The New York Giants are looking to rebound from a disappointing 2012 that saw them miss the playoffs.
If either of these archrivals are lacking that sense of urgency to start the season, the sight of each other should provide plenty of motivation Sunday night as the Giants try to remain unbeaten at AT&T Stadium.
New York (9-7) failed to follow up its improbable 2011 Super Bowl title, losing five of its final eight games last year. The Giants were particularly bad in lopsided losses to Atlanta and Baltimore on Dec. 16 and 23, falling by a combined 67-14 to effectively seal their fate.
The performances were indicative of defensive problems that plagued the team all season, as New York finished 31st in the NFL with 383.4 yards allowed per game. The Giants' usually powerful pass rush managed only 33 sacks, 22nd in the league.
Coach Tom Coughlin's team took steps to correct its problems against the run in the offseason, remaking the interior line, but New York's defensive success may hinge greatly on whether it can rediscover its trademark ability to get to the quarterback.
"For us it is all about staying healthy," said end Justin Tuck, one of numerous Giants defensive players looking to bounce back from subpar seasons. "We obviously know what it takes to get to the top of that mountain."
The biggest health issue facing New York on defense is Jason Pierre-Paul's back, which he had surgery on during the offseason. He's listed as questionable, with the team saying it needs a little more time to decide his status.
"It's something you just can't rush into and it's for your health," Pierre-Paul, who managed 6 1/2 sacks last season after piling up 16 1/2 in 2011, said Monday. "Right now I'm doing the smart thing and just taking it day by day.
"When I come back, I'll be fully ready to play. We have our rotations, but I'll be ready to play. It's all on the coaches, too, how they want to play me."
The Giants also lost safety Stevie Brown, tied for second in the league with eight interceptions last year, for the season with a torn ACL.
New York doesn't usually have concerns about an offense led by quarterback Eli Manning and receivers Hakeem Nicks and Victor Cruz, but the trio appears to have work to do to regain its 2011 form. Nicks struggled with injuries and ineffectiveness throughout last season and had trouble getting in sync with Manning during the preseason.
Cruz, coming off another 1,000-yard season and having recently signed a long-term contract, suffered a bruised heel in preseason. He's expected to be ready for Sunday.
"I think it's good to have that first game against our rival, a division game," Manning said. "It's a big game on a lot of counts. Not just because it's the first one but because it's in the division and it's Dallas and we know them well. I think it's good to kick off the season with a big game."
The Giants' running game will be led by dynamic second-year back David Wilson after the departure of veteran Ahmad Bradshaw, but the team suffered another injury blow when key backup Andre Brown broke his leg in the preseason and will miss at least the first eight games, leaving a very thin backfield.
Dallas also faces plenty of questions after a second straight 8-8 season, its third in a row in which it didn't make the postseason. The Cowboys made a major change to their coaching staff, replacing defensive coordinator Rob Ryan with Monte Kiffin, and with it came a switch from a 3-4 alignment to a 4-3.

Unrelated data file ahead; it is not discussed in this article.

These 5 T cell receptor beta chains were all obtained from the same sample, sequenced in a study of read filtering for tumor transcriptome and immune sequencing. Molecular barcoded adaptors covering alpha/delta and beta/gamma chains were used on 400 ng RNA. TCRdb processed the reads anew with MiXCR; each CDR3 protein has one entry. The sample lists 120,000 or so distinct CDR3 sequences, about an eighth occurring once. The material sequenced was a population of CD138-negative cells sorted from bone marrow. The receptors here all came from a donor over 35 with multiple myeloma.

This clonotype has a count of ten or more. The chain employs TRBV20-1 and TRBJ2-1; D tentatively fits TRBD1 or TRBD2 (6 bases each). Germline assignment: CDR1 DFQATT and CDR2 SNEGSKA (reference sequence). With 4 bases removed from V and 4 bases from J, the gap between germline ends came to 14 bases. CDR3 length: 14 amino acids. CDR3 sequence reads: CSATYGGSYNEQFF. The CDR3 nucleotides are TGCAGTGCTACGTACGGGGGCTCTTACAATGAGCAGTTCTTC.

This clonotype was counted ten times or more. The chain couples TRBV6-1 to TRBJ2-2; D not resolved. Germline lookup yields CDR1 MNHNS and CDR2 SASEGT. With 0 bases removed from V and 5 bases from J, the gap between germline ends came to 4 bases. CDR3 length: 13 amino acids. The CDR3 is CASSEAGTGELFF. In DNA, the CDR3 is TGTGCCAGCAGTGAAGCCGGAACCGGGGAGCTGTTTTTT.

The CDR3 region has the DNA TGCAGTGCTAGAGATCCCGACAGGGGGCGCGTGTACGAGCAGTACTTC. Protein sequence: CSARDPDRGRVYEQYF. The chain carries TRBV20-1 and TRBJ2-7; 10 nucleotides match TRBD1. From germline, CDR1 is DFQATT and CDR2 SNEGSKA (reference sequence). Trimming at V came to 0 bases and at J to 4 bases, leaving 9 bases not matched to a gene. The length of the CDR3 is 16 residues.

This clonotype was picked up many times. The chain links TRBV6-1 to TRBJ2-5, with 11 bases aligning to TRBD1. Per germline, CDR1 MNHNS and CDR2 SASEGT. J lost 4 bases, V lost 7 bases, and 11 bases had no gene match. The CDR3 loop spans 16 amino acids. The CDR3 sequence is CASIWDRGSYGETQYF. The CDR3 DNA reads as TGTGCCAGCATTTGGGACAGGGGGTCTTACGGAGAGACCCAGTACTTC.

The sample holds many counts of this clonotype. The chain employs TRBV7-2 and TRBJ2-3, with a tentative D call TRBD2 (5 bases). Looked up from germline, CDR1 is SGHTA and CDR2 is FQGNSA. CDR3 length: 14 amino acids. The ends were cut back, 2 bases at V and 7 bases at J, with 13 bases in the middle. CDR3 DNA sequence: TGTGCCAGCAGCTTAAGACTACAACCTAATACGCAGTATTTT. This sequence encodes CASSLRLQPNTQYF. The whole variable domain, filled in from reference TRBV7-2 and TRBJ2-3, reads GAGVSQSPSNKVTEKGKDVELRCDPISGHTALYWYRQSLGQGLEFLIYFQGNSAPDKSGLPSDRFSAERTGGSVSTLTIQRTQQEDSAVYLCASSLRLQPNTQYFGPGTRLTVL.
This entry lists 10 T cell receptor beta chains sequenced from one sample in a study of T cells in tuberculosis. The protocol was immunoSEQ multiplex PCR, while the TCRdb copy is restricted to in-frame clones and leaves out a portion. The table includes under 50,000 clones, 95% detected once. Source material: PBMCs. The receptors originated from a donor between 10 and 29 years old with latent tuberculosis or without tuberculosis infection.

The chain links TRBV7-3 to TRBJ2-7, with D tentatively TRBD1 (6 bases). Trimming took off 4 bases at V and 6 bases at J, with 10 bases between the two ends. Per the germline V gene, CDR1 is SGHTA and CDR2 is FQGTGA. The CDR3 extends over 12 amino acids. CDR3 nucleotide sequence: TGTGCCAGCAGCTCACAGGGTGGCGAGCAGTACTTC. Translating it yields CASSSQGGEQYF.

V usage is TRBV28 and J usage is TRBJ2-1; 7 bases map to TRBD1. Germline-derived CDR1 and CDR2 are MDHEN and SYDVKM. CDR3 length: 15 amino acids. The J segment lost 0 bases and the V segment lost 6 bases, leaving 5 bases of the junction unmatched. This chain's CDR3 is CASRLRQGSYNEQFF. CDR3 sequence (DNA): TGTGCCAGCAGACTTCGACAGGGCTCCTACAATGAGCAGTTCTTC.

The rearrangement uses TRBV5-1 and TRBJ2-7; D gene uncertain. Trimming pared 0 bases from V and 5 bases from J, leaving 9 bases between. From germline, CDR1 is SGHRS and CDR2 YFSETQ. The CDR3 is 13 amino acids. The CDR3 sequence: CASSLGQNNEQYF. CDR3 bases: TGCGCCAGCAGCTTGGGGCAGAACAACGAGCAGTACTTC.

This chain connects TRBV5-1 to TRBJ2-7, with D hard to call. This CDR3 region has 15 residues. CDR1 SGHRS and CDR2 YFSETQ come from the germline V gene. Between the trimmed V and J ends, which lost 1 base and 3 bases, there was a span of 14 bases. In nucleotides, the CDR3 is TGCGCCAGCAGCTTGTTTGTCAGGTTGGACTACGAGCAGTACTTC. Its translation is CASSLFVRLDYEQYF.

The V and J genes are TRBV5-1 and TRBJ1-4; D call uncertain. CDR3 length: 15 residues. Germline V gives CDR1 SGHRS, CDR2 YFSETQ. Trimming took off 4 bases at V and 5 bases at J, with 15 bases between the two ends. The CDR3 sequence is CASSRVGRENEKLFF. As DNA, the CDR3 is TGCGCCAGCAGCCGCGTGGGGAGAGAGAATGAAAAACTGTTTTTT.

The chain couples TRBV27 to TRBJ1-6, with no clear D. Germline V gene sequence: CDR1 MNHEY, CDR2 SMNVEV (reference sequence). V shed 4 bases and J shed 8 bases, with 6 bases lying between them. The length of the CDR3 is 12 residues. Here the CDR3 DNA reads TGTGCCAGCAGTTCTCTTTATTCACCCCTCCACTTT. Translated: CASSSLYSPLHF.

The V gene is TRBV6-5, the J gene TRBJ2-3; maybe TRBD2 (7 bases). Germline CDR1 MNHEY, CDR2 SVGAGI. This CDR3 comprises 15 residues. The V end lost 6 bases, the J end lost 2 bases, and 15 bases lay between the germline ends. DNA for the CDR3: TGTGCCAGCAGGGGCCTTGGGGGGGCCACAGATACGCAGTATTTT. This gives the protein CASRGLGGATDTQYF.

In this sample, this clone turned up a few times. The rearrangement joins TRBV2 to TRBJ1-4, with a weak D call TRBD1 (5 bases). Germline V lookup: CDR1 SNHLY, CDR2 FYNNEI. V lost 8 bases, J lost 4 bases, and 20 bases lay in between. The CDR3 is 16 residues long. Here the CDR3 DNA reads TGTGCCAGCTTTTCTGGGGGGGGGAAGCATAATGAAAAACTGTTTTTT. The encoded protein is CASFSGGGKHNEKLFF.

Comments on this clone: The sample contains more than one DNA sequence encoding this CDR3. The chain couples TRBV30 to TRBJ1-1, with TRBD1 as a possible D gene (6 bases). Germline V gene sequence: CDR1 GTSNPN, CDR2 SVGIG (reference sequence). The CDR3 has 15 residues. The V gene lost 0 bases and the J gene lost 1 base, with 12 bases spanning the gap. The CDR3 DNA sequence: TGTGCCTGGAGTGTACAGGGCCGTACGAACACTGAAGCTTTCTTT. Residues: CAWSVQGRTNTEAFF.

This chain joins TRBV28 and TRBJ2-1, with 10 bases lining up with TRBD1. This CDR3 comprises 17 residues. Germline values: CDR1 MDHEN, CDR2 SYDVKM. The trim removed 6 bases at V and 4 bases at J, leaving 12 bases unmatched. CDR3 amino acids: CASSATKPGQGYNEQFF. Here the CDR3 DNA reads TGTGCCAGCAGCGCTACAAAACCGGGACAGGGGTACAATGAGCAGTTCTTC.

That means bigger contributions are needed from the line, but a key member of that unit is a question mark for this game. Leading 2012 tackler Anthony Spencer, who also had 11 sacks, is trying to overcome knee surgery and other injuries. He's uncertain to play Sunday.
"Conditioning certainly is a factor," said coach Jason Garrett, who could be coaching to keep his job this season. "I would say particularly for Spence, just because he really hasn't done much during training camp and hasn't played in the preseason games."
The club will likely need a healthy Spencer and strong seasons from DeMarcus Ware - who had 11 1/2 sacks last year but is moving from linebacker to end - linebacker Sean Lee and cornerback Morris Claiborne if it wants to improve after finishing 19th in total defense with 355.4 yards a game in 2012.
No Cowboy will face more scrutiny than Romo, who signed a six-year, $108 million extension in the offseason and has been given a bigger stake in the offense. Despite throwing a career high-tying 19 interceptions last season and posting a career-low 90.5 passer rating, he'll be expected to lead Dallas back to the playoffs.
Romo will be receiving calls from offensive coordinator Bill Callahan. Garrett had called the plays since he joined the team's staff in 2007.
"There's just a way to play winning football and there's a way not to," Romo said. "And we're going to make sure we play winning football, that's everybody included. When we're not, it needs to be extremely important and I think it is."
Romo and the Cowboys need another typically strong season from tight end Jason Witten (110 catches, 1,039 yards) as well as receiver Dez Bryant, whose breakout year saw him catch 92 passes for 1,382 yards and 12 touchdowns.
The Cowboys, though, were the third-most penalized team in the league last season and were eighth in turnovers with 29.
New York won for the fourth time in as many visits to Cowboys Stadium on Oct. 28 - a game in which Romo threw four interceptions and was sacked four times - since the facility opened in 2009, giving it a split of the season series. The Giants have won six of the last eight matchups overall.